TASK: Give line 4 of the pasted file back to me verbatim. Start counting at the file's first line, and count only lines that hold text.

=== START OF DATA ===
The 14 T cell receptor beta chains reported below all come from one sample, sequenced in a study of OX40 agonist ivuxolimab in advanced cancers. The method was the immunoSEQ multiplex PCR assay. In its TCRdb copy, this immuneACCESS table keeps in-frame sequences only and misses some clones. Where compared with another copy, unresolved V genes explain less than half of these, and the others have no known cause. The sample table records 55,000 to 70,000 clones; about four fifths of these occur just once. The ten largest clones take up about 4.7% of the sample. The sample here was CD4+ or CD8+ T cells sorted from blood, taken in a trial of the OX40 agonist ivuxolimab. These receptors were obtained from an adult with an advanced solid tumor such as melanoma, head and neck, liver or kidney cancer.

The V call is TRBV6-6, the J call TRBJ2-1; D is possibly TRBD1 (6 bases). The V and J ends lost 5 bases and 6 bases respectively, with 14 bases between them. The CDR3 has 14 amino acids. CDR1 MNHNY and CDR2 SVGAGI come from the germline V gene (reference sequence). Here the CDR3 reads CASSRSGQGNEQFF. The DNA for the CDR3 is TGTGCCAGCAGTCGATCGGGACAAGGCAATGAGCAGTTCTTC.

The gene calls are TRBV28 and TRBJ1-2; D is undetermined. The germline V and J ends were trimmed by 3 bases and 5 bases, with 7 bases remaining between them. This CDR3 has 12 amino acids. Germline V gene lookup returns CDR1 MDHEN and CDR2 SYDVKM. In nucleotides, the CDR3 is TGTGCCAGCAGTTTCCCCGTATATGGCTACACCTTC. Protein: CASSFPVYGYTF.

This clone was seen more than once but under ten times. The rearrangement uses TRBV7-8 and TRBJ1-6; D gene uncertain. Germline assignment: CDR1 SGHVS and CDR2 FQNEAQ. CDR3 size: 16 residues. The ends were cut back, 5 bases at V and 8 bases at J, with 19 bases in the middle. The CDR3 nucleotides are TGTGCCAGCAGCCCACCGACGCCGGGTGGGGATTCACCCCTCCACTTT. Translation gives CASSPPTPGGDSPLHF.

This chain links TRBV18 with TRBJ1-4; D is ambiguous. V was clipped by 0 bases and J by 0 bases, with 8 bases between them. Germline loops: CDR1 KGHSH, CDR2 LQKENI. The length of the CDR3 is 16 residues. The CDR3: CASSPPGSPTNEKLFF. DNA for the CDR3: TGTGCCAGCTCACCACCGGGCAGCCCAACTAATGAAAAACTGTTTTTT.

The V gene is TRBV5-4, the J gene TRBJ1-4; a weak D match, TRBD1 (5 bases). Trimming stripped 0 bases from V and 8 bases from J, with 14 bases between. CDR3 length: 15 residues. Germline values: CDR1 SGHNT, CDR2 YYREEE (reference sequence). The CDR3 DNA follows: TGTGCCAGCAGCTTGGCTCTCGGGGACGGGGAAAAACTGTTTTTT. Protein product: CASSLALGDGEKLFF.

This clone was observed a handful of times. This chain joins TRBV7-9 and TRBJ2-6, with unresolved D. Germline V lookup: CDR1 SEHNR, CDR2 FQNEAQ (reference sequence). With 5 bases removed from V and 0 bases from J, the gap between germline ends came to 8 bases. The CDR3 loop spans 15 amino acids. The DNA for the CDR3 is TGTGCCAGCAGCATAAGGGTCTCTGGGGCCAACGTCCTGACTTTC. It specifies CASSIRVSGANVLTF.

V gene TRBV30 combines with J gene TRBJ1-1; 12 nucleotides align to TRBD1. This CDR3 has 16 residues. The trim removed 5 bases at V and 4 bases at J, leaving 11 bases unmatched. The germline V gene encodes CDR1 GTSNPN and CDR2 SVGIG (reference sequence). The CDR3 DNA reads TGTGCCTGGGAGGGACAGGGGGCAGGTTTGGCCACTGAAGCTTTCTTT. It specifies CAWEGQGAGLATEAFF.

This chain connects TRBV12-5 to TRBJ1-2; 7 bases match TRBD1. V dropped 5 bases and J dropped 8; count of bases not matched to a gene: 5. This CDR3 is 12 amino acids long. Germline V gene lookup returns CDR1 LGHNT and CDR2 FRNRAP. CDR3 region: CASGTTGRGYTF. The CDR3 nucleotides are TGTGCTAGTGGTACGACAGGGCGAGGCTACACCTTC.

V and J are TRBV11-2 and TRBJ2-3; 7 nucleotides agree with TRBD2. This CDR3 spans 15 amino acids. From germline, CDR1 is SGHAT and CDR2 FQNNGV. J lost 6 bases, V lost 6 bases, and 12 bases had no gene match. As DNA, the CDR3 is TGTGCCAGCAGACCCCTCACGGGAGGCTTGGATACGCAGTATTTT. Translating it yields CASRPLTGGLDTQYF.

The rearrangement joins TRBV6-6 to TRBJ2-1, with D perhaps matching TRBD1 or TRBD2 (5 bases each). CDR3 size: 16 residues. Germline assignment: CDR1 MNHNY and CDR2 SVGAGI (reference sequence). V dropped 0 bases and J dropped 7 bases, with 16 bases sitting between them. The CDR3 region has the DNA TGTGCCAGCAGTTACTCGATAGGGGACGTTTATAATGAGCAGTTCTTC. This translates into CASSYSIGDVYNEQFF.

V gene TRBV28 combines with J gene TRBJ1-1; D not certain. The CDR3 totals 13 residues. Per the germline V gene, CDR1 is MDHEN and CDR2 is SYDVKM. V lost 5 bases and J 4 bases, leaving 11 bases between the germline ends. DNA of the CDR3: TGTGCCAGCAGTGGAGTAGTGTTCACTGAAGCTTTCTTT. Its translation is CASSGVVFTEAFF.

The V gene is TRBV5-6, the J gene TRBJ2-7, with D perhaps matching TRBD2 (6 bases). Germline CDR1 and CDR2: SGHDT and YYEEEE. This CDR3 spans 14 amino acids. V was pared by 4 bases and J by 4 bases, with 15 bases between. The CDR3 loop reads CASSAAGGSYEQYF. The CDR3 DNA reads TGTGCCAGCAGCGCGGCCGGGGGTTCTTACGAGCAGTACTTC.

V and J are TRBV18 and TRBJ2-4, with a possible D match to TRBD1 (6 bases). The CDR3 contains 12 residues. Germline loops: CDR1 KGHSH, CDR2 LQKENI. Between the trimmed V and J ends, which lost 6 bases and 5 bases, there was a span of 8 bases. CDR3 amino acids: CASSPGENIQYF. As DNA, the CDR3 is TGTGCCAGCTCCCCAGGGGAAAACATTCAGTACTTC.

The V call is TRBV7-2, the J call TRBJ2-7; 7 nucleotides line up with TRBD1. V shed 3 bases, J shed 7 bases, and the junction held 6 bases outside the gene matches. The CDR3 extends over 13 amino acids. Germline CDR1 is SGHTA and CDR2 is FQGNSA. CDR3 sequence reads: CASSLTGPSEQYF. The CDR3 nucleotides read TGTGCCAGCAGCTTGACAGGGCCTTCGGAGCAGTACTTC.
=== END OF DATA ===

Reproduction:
This clone was seen more than once but under ten times. The rearrangement uses TRBV7-8 and TRBJ1-6; D gene uncertain. Germline assignment: CDR1 SGHVS and CDR2 FQNEAQ. CDR3 size: 16 residues. The ends were cut back, 5 bases at V and 8 bases at J, with 19 bases in the middle. The CDR3 nucleotides are TGTGCCAGCAGCCCACCGACGCCGGGTGGGGATTCACCCCTCCACTTT. Translation gives CASSPPTPGGDSPLHF.